And stomp I did. First around the campus where I got pretty lost in the car trying to get around all the new construction - Binghamton's a poppin'! Good news was that some touchstones were still intact: the newt ramps in the nature preserve were still going (the road to hell is paved with newt carcasses that can't migrate properly when roads are built), the Suck-A-Banana (um, er, I mean Susquehanna) Room was still serving up coffee in the OLD union, and the gnarly tree that I wrote a poem about when that boy stomped on my heart still twists its sinewy self outside Smith Hall. And there was my Shakespeare professor, Al Vos, still outstanding in his field, this time literally on the Hinman Quad (tho' I'm still miffed there was no underwear tye-dyeing as promised). Here I was in the place that first fed my little hungry mind, and set the course of this thing called my life. What a befitting day to lead into an evening presentation of a film about the radical notion of educating women.
Spool Mfg is a seemingly endless expanse of space (and I didn't even see all of it), filled with great art and huge potential, and showing my film there was a particular treat. I've dreamed of being part of such an endeavor all my life - the one where my friends and I take over an abandoned factory and I run the cinema, my painter friend runs the gallery, my writer friend runs the bar/open mic poetry venue, and so on. Perhaps this is why, for the first time in a long time, I found myself wanting to sit in with the audience and watch the film. This is usually a process I skip - there are just so many times you can be dazzled by your own work (wink). Seriously, there's just a point where you can't watch a piece anymore because every time you do, you want to get back in there and keep working on it. But something about the whole day landed me in my chair as a spectator. And, as usually happens when I subject myself to that experience, I saw the film with new eyes. But this time not ones of judgment but of clarity. I was blown open and filled up again by the kindness of Lama Norlha Rinpoche and the choice he offered to the women of Nangchen. The discussion/reception after the film offered the chance to commune with very smart locals, including fellow alum Andy Horowitz about his latest dance project Galumpha. Here's how that went: "Oh, you're a dancer, I guess you've heard of the company that's based up here, Second Hand Dance?" "I founded Second Hand Dance." "Andy, is that you?!" I guess people can look different after 20-something years.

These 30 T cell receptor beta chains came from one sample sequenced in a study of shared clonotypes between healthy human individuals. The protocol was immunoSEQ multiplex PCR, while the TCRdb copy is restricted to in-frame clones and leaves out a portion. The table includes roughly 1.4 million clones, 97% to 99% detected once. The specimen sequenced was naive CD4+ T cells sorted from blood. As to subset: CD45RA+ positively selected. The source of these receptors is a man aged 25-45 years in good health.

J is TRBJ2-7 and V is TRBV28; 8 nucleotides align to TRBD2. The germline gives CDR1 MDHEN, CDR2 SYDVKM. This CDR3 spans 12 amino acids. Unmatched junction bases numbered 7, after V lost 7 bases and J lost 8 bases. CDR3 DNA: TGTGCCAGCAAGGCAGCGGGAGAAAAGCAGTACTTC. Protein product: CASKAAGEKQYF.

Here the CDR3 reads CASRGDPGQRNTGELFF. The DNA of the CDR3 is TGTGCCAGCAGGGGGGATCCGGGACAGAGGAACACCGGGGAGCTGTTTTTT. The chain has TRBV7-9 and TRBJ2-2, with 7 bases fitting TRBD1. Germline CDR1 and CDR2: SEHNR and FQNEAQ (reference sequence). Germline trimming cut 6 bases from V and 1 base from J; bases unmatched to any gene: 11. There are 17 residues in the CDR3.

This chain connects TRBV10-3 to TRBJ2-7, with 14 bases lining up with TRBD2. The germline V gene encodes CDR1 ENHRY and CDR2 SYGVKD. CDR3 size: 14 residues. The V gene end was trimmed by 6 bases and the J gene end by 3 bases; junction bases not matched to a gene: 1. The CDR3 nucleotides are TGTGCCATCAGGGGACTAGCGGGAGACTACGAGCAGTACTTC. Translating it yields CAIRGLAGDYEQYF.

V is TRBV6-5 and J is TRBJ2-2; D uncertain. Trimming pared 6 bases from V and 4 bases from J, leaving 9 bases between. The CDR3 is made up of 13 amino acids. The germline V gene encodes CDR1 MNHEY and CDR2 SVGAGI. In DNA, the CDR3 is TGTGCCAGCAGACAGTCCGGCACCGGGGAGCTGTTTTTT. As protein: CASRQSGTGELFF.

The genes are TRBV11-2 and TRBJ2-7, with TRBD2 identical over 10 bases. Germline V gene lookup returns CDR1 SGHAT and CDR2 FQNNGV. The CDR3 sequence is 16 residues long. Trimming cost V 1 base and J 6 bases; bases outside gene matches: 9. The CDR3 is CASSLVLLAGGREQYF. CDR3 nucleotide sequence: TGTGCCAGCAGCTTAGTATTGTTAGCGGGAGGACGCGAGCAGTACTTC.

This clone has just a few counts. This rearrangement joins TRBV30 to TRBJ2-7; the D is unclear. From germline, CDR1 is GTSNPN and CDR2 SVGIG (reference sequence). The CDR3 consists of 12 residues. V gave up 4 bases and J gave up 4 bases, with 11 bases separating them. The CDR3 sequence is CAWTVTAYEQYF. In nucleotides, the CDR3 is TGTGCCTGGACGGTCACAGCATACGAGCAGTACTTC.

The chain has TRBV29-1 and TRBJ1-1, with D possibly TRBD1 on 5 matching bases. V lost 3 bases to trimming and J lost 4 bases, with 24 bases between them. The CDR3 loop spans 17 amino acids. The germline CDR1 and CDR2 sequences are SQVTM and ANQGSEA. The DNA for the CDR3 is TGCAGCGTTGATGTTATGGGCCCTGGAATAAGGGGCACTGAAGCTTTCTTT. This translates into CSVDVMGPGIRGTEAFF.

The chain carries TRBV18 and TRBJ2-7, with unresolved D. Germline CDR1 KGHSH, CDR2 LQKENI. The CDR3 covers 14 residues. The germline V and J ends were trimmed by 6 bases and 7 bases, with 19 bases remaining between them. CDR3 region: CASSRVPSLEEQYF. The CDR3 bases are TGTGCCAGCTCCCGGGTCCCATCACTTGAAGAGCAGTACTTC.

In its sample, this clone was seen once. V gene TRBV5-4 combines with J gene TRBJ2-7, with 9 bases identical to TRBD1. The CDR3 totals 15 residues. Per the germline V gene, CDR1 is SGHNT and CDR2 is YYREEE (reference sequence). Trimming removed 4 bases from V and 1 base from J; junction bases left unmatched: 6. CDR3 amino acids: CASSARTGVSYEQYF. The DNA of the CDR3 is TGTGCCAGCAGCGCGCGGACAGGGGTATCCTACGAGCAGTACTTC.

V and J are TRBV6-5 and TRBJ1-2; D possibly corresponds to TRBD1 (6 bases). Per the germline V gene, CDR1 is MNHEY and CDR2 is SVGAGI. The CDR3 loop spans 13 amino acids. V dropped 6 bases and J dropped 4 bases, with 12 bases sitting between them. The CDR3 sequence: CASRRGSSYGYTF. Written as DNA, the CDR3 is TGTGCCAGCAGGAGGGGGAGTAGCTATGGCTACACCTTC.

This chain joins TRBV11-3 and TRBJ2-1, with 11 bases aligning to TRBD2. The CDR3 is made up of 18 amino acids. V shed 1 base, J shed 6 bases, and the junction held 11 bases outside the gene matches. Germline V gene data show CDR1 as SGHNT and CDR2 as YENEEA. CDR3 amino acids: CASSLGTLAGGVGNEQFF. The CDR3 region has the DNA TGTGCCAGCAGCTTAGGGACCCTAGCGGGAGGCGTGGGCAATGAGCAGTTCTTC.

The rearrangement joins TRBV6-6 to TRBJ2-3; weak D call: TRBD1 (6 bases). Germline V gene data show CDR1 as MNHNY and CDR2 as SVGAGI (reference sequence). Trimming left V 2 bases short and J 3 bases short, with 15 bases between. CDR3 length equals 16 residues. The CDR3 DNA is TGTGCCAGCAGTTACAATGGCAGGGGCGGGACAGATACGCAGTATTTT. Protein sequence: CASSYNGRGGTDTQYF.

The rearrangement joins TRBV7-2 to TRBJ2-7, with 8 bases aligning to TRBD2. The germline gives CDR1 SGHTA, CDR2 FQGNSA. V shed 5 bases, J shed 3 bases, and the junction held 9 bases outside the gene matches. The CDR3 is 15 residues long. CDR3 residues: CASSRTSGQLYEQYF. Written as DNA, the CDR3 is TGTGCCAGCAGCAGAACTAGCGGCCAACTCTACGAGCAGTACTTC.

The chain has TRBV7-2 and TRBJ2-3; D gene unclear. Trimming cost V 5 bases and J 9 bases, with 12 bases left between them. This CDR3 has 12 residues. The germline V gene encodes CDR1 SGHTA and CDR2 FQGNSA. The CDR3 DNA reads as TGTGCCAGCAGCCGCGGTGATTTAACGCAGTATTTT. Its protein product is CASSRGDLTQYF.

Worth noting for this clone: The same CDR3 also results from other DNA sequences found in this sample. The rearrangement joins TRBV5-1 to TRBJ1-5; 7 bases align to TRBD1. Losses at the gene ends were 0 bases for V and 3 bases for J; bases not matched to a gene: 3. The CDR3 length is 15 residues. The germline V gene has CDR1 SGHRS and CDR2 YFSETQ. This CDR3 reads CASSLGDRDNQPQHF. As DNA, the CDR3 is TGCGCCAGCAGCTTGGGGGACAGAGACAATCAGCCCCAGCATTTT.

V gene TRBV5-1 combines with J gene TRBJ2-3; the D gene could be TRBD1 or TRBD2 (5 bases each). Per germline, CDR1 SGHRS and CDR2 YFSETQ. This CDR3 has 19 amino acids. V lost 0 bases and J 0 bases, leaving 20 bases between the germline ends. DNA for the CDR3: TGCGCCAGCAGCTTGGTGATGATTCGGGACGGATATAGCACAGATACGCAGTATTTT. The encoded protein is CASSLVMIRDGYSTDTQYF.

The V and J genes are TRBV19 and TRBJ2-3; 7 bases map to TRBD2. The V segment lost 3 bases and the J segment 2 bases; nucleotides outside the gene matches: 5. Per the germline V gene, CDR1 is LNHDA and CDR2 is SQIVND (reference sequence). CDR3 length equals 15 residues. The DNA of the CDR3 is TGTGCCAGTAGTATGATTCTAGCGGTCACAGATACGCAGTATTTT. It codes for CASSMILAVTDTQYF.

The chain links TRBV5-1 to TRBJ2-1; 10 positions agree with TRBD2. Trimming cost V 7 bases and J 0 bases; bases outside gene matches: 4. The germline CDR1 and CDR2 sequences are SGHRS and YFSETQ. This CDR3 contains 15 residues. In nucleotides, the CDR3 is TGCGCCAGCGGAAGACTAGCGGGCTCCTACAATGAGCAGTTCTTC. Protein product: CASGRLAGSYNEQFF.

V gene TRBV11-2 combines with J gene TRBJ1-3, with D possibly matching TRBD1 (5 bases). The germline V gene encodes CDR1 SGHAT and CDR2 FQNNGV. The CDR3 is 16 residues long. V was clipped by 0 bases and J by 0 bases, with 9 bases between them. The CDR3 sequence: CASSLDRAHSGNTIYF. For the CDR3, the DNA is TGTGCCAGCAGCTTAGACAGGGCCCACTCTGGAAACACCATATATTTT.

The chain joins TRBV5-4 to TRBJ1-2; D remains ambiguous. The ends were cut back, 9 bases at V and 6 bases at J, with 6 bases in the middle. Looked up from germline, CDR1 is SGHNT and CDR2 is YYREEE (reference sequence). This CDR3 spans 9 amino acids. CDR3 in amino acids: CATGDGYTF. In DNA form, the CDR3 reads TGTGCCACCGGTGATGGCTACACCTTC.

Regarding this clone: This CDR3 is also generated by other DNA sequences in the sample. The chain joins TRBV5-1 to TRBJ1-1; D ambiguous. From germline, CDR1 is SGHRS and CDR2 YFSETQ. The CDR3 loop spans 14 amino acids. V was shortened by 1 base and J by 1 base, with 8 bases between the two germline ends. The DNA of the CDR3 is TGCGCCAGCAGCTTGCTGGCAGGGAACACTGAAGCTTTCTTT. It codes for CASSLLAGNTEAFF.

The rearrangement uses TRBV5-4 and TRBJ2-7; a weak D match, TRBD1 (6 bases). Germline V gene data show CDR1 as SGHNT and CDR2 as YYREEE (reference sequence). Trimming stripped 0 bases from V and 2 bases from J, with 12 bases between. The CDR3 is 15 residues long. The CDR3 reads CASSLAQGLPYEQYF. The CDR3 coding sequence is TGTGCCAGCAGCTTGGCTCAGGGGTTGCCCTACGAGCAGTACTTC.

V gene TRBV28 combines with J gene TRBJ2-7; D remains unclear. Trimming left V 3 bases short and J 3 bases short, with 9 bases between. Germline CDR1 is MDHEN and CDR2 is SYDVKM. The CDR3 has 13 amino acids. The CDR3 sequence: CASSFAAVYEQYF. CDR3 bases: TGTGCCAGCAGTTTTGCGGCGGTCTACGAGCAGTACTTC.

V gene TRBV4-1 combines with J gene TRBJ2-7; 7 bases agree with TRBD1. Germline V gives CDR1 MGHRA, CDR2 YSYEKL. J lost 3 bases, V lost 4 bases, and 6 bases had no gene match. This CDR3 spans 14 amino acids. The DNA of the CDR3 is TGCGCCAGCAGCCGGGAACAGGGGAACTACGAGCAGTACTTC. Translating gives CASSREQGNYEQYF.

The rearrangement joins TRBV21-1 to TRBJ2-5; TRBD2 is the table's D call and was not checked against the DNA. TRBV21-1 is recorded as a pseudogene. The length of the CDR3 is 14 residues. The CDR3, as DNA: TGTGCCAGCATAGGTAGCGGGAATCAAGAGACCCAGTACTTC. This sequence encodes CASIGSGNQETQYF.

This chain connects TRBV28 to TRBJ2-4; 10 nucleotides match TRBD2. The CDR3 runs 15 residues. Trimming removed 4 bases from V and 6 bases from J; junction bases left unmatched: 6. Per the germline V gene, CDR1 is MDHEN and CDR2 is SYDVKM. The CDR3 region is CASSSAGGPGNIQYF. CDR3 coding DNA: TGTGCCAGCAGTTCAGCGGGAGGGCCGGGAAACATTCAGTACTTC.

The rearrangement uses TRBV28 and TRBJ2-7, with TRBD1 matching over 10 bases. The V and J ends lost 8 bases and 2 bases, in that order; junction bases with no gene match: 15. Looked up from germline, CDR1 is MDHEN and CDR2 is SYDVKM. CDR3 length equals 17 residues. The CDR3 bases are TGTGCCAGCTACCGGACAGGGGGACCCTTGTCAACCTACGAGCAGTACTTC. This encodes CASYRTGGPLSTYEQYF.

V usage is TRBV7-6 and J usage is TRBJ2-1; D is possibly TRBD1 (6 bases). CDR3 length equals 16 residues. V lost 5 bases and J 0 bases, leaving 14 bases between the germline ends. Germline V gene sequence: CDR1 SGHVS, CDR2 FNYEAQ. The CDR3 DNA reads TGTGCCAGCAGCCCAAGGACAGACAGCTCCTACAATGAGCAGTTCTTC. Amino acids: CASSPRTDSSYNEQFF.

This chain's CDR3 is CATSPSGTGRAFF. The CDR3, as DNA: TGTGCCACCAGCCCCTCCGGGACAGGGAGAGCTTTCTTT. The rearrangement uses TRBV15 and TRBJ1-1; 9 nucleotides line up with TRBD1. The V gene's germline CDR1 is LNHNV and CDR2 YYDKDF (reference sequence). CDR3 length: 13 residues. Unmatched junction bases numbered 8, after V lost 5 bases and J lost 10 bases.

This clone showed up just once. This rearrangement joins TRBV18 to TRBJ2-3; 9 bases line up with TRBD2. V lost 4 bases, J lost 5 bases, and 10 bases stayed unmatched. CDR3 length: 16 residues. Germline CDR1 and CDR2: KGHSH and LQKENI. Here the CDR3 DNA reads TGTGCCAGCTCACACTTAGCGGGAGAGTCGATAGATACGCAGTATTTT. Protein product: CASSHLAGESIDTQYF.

The next morning, it was time for a drive around downtown Binghamton, which in fact doesn't look different after 20-something years. For every missing establishment (RIP Drummer's) there was another still proudly (and surprisingly) standing. Belmar Lounge, I'm talking to you. And then it was up to the "scenic" Park Diner for breakfast.
Maybe it was the pollen the size of golf balls floating around in the upstate air. Maybe it was my companion Andrew's quest for the perfect spaghetti sauce north of the 212. Maybe it was the ghost of native son Rod Serling himself. Likely it was a combination of all these forces swirling around in the ether that landed smack dab on the RECORD button of my cell phone camera and conspired to bring about the little video morsel below.
When I uploaded it to YouTube this morning, I was horrified to discover that it's been two years since my previous contributions to the "What in the World..." series (and not much more recent since I've blogged). Apparently, though I've still been traveling far and wide bringing Daughters of Wisdom to museums and universities near you, the impetus to create has just not been quite there. But it's back, my friends, it's back.
And so, dear Binghamton, I say in your honor... You not only can go home again...sometimes you really must go back to move forward.